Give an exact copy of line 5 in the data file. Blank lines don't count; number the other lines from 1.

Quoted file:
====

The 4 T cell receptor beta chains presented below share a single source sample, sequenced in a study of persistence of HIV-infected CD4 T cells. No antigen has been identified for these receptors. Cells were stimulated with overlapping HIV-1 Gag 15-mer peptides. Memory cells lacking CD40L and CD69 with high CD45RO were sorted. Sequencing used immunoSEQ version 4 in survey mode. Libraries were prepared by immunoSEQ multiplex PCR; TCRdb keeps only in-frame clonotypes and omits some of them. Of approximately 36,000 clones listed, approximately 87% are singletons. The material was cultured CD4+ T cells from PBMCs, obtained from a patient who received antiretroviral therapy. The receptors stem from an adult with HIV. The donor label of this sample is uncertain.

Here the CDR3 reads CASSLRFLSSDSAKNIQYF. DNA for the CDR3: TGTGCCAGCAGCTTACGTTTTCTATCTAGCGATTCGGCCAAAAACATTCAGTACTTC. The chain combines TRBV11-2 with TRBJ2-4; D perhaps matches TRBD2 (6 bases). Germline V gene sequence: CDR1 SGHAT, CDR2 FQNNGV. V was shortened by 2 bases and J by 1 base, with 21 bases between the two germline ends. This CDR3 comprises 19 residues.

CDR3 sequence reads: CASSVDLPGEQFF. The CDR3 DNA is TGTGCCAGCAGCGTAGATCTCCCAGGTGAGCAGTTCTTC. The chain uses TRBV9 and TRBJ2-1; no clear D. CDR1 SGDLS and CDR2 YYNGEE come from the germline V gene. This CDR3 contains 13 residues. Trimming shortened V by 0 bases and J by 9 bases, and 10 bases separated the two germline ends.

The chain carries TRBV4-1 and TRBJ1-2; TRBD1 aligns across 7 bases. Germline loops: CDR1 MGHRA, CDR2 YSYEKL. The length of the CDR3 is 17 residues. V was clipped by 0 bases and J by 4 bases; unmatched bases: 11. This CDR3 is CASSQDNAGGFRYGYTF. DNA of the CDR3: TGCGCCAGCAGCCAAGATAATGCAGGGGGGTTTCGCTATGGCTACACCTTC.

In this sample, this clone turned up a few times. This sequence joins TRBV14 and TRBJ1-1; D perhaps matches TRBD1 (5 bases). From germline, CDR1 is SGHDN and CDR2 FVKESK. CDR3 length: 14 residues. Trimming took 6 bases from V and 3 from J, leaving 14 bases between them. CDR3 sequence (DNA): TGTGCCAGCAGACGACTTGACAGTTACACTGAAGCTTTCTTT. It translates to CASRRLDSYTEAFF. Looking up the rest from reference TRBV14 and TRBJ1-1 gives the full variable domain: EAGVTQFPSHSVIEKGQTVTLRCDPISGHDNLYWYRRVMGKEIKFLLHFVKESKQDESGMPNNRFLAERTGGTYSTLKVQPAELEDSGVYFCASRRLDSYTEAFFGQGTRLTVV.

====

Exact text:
In this sample, this clone turned up a few times. This sequence joins TRBV14 and TRBJ1-1; D perhaps matches TRBD1 (5 bases). From germline, CDR1 is SGHDN and CDR2 FVKESK. CDR3 length: 14 residues. Trimming took 6 bases from V and 3 from J, leaving 14 bases between them. CDR3 sequence (DNA): TGTGCCAGCAGACGACTTGACAGTTACACTGAAGCTTTCTTT. It translates to CASRRLDSYTEAFF. Looking up the rest from reference TRBV14 and TRBJ1-1 gives the full variable domain: EAGVTQFPSHSVIEKGQTVTLRCDPISGHDNLYWYRRVMGKEIKFLLHFVKESKQDESGMPNNRFLAERTGGTYSTLKVQPAELEDSGVYFCASRRLDSYTEAFFGQGTRLTVV.